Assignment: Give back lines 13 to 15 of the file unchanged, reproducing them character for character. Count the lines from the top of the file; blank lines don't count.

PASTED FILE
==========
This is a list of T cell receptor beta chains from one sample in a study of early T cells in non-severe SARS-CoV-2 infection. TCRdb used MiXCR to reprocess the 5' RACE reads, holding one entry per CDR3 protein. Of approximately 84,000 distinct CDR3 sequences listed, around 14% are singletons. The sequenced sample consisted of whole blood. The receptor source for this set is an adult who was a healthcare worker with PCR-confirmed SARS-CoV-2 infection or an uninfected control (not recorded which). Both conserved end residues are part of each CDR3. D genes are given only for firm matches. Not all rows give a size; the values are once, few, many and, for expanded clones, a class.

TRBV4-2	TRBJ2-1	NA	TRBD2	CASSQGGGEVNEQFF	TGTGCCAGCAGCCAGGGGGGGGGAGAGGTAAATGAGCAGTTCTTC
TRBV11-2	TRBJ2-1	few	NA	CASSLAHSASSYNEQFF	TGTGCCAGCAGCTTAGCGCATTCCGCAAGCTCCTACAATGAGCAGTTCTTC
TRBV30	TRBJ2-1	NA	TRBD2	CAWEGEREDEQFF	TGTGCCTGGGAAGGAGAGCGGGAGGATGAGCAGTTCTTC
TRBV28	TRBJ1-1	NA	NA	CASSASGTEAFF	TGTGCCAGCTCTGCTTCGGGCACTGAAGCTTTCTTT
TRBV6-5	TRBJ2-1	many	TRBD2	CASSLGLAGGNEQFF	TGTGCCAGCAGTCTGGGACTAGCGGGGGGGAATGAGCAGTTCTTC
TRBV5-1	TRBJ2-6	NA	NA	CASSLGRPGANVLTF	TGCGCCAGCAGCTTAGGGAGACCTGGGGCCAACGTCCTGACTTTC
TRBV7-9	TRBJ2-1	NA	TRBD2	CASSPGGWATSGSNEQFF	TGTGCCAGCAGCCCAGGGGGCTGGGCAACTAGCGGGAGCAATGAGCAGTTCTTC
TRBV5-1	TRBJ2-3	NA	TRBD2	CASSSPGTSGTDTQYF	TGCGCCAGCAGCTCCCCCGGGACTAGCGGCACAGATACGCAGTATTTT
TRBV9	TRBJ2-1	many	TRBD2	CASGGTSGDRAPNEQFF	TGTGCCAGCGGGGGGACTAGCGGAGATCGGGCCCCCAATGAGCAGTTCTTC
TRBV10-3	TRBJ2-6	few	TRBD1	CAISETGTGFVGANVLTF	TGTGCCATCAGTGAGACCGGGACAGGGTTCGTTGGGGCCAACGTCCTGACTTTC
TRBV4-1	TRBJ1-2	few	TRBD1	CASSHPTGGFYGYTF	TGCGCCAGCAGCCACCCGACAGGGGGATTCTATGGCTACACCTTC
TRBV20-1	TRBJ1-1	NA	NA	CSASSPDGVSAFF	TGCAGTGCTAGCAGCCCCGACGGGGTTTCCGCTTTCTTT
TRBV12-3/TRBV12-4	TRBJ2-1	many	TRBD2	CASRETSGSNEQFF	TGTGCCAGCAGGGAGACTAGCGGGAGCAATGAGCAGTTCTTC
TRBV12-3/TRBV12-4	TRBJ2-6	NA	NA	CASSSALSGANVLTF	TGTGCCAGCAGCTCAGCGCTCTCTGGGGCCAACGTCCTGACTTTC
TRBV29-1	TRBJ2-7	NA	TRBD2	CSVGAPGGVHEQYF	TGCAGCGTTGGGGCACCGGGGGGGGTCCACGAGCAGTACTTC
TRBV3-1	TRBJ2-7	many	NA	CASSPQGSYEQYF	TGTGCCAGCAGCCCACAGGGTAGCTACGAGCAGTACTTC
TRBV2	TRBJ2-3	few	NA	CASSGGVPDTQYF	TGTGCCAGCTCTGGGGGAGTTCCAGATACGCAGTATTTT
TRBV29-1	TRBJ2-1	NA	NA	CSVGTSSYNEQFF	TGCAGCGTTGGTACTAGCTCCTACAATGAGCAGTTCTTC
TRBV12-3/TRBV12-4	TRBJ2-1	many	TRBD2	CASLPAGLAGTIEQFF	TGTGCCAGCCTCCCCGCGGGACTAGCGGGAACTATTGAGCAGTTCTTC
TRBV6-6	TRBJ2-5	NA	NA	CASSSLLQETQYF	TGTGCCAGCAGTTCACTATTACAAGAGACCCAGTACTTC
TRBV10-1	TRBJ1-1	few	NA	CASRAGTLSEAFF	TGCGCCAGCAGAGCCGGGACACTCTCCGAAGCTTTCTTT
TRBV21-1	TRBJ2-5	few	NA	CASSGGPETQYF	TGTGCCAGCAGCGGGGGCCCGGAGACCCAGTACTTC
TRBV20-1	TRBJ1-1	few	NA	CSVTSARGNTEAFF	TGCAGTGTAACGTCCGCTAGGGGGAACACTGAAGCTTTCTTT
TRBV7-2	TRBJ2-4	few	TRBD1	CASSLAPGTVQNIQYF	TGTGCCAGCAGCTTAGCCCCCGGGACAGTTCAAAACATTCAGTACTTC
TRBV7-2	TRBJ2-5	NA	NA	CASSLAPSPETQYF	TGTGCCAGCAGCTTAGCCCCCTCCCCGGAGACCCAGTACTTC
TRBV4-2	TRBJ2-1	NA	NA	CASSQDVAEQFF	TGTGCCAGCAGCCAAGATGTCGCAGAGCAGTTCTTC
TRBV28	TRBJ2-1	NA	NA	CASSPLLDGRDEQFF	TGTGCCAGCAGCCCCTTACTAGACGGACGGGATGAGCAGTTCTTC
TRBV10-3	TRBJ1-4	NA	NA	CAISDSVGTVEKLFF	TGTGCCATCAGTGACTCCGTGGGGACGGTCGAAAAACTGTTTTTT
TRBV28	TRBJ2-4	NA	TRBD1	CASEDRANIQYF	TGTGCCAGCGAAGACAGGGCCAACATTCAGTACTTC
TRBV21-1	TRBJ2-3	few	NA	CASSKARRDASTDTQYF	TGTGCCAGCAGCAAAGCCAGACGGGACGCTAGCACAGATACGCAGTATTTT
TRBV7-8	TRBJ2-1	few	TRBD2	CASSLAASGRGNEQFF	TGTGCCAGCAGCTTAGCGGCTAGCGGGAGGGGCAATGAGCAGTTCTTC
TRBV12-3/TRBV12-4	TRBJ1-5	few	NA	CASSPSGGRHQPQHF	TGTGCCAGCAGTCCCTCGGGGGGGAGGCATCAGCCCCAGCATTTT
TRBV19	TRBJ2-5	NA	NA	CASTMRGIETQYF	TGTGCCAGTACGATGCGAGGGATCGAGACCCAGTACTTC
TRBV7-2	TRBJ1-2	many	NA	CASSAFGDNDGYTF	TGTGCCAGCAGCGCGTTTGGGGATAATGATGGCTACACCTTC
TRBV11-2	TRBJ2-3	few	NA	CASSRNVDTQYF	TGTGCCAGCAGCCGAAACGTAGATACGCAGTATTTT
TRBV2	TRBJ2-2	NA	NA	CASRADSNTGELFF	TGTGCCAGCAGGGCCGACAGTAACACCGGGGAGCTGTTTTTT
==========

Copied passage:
TRBV20-1	TRBJ1-1	NA	NA	CSASSPDGVSAFF	TGCAGTGCTAGCAGCCCCGACGGGGTTTCCGCTTTCTTT
TRBV12-3/TRBV12-4	TRBJ2-1	many	TRBD2	CASRETSGSNEQFF	TGTGCCAGCAGGGAGACTAGCGGGAGCAATGAGCAGTTCTTC
TRBV12-3/TRBV12-4	TRBJ2-6	NA	NA	CASSSALSGANVLTF	TGTGCCAGCAGCTCAGCGCTCTCTGGGGCCAACGTCCTGACTTTC